Catastrophic and sudden tire tread separation is an event that drivers of motor vehicles may encounter and, in some instances, is implicated as the cause of motor vehicle crashes and related injury or property damage. In an effort to understand how tire tread separation affects vehicle handling, a series of tread separation handling test programs were conducted. In each tread separation test program a sport utility vehicle was instrumented and equipped with steel belted radial tires that were modified to emulate tread separation between the inner and outer steel belts. The test vehicle was then subjected to a variety of open and closed loop handling test maneuvers. This paper presents the data and analysis from these tests. The research demonstrates through controlled experiments that a tire tread separation has an effect on the vehicle's fundamental handling characteristics. It also demonstrates that the effect depends on the position of the compromised tire on the vehicle.

Effects of Passenger and Cargo Loading on a Motor Vehicle's Mass Properties
SAE Paper No. 952676 Authors: Mark W. Arndt, Charles P. Dickerson, Stephen M. Arndt, Gregory A. Mowry, and Steven C. Shapiro

Vehicles may be loaded with passengers and cargo in varying configurations that affect its mass properties during normal use. Mass properties include CG location, weight, and mass moments of inertia. The objective of this paper is to develop an approach identifying possible passenger and cargo load configurations and accurately calculate and display their effect on a motor vehicle's mass properties. An approach is presented and discussed. The calculation method accounts for suspension compliance due to passenger and cargo loading. Overall, the approach provides more accurate and useful estimates of a motor vehicle's CG location and other mass properties. The approach may be of use to vehicle designers, operators, and regulators, providing enhanced access to vehicle parameters which are relevant to motor vehicle safety.

Evaluation of Experimental Restraints in Rollover Conditions
SAE Paper No. 952712 Authors: Mark W. Arndt, Gergory A. Mowry, Charles P. Dickerson, and Stephen M. Arndt

A controlled experimental program was conducted to determine the response of humans and a human surrogate with experimental lap belt restraints in -Gz acceleration environments. In the program, lap belt anchorage position (belt angle) and belt tension/slack were varied. Human volunteers were subjected to a static -1.0 Gz acceleration for each restraint configuration. A 95th percentile male Hybrid III dummy was subjected to a nominal 4.25 m/s (9.5 mph), -5 Gz impact while restrained by each restraint configuration. For the -Gz acceleration, significant changes in occupant head excursion were observed with varied lap belt configurations. In general, less pre-crash belt slack and higher lap belt angles produced significant reductions in occupant vertical excursions. This research provides data for use in evaluating or developing occupant survivability systems for rollover crash environments.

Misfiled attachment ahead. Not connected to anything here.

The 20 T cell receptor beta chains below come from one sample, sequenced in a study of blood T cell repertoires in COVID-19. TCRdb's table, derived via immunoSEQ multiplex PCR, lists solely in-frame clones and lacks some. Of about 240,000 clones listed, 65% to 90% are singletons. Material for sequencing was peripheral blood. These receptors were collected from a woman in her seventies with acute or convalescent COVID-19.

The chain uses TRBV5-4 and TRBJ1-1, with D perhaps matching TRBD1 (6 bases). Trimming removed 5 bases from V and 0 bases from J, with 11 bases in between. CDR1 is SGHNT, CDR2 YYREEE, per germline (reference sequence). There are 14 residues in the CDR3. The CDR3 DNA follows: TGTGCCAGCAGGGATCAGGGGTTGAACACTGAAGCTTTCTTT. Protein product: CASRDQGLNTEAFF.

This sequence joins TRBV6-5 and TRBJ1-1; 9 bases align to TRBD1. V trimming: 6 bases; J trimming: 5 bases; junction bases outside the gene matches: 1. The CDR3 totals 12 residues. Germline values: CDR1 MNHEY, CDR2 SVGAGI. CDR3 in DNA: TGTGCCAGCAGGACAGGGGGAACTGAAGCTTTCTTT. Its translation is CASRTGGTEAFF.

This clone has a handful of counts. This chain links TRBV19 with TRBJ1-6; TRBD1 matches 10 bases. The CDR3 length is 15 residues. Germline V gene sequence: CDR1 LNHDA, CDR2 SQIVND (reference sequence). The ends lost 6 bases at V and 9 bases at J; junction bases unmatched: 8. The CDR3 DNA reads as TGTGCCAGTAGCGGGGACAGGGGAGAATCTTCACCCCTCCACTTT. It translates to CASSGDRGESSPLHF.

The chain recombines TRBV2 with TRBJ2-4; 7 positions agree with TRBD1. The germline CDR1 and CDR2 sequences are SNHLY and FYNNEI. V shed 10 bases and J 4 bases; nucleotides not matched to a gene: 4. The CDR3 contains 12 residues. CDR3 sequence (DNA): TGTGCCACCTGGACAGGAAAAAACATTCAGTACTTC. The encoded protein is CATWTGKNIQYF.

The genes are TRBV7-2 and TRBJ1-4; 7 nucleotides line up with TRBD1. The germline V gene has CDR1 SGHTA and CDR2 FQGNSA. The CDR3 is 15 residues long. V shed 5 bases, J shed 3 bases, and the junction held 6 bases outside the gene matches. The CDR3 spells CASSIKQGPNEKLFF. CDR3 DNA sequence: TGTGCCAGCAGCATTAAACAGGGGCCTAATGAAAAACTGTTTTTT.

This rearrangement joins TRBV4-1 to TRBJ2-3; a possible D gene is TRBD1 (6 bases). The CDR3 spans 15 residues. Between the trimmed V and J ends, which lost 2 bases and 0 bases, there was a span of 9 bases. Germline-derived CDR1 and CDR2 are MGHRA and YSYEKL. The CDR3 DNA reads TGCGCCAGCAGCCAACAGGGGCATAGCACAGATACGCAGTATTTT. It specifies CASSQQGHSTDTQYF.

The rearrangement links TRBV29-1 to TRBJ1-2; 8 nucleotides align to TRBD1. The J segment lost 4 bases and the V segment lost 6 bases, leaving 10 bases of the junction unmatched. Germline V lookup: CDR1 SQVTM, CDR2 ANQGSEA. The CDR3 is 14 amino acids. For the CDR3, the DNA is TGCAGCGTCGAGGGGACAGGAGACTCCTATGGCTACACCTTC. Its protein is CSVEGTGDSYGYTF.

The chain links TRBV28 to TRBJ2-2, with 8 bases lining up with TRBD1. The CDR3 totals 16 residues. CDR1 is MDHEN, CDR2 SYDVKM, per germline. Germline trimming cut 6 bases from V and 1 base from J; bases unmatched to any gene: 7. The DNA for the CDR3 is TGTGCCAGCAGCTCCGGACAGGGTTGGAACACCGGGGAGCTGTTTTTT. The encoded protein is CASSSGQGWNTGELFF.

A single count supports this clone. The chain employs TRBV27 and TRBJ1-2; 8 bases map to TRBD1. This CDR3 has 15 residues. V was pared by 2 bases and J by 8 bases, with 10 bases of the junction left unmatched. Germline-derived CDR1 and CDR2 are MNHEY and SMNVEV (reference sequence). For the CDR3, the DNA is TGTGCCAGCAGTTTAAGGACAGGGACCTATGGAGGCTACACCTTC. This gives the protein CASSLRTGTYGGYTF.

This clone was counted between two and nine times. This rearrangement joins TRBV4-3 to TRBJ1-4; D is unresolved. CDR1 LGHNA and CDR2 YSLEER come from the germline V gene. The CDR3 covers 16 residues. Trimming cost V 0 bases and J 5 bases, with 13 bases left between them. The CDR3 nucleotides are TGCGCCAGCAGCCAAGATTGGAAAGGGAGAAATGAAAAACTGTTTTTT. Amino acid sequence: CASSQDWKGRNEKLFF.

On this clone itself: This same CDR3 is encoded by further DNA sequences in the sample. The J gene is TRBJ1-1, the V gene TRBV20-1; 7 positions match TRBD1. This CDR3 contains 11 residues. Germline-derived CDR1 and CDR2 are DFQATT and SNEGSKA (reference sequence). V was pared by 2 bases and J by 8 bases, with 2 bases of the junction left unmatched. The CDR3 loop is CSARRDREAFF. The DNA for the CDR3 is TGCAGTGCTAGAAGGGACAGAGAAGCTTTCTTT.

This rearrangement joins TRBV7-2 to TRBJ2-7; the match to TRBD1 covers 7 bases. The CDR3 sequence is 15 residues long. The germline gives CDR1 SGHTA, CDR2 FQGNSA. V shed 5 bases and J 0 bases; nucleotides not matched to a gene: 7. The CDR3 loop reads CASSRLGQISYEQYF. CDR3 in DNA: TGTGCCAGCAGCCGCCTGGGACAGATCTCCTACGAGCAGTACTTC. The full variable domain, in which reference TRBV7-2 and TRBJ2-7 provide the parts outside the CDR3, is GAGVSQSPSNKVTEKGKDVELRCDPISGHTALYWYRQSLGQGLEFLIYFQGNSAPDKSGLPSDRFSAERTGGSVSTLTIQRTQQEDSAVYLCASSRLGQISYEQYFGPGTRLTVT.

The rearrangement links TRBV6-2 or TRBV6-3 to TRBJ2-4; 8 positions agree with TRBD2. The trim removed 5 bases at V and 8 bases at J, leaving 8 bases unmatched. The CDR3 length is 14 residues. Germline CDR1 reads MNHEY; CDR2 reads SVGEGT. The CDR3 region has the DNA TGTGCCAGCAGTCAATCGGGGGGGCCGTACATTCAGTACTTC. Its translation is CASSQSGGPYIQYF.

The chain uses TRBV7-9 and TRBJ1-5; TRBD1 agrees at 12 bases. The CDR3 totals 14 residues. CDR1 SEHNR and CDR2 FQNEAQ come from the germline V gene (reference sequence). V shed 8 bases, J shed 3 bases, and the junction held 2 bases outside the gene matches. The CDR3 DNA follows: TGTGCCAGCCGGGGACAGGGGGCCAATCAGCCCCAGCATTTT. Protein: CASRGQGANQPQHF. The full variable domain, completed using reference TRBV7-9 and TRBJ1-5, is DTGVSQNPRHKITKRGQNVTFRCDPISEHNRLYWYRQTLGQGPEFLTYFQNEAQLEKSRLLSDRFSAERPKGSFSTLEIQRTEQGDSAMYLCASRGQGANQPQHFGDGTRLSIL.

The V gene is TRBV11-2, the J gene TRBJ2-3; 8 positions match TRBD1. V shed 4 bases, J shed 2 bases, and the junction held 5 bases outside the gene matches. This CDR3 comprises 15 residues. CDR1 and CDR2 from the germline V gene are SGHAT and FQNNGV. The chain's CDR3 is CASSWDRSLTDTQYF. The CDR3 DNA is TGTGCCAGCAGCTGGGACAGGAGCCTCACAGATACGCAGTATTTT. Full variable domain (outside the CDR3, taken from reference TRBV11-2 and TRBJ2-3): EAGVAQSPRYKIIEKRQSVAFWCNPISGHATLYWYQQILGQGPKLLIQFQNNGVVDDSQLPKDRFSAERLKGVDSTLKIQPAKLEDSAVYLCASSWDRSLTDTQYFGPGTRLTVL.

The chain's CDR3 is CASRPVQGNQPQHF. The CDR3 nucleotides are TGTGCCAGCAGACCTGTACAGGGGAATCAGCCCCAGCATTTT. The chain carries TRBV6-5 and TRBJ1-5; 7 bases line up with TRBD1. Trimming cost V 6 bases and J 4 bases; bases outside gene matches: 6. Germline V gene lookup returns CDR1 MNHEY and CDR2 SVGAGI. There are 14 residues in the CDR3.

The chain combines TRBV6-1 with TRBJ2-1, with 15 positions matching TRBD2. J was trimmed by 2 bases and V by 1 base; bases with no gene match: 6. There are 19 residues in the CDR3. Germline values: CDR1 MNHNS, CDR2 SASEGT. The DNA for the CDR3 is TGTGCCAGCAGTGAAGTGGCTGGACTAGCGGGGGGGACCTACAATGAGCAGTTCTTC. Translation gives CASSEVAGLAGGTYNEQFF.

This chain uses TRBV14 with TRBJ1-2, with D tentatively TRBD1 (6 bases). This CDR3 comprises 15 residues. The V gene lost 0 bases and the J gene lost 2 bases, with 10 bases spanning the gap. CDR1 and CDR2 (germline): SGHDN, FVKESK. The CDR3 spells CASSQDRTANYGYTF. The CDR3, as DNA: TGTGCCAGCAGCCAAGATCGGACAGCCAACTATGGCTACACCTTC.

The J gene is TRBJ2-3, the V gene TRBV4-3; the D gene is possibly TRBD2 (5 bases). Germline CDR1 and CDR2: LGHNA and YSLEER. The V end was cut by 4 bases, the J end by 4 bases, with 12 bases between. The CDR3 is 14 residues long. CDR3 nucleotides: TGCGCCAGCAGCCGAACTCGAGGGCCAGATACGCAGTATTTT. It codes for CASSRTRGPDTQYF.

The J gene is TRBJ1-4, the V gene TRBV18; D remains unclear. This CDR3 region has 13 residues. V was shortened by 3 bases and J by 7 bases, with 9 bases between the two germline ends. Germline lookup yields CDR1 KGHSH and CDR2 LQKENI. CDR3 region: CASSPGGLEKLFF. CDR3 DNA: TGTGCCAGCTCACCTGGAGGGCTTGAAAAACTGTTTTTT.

Error Analysis of Center-Of-Gravity Measurement Techniques
SAE Paper No. 950027 Authors: Steven C. Shapiro, Stephen M. Arndt, Gregory A. Mowry, Charles P. Dickerson, and Mark W. Arndt

The height of a vehicle's center-of-gravity (CG) is one factor that influences its handling characteristics. A number of height methods are used to measure CG within the automotive industry. This research determined which method has the greatest potential to produce accurate CG height measurements, given anticipated measurement tolerances. Several techniques for measuring vehicle CG height were analyzed mathematically. The contributions of various parameters to total error were determined and the total error inherent in each method was then compared.

Effects of Outrigger Design on Vehicle Dynamics
SAE Paper No. 940226 Authors: Charles P. Dickerson, Stephen M. Arndt, Gregory A. Mowry, and Mark W. Arndt

Outriggers are devices that arrest vehicle rollover during handling test maneuvers to protect the test vehicle and/or test driver. Validity of data in these tests has been questioned because the effect outriggers have on vehicle dynamics is not well understood. This research quantifies changes in handling characteristics with outriggers attached to a test vehicle. Three outrigger systems of different masses were developed and tested through various limit and sub-limit handling maneuvers. Analysis of the data generated during testing indicates improvements necessary for future outrigger designs leading to better understanding of vehicle dynamics and potentially reduced injuries from rollovers.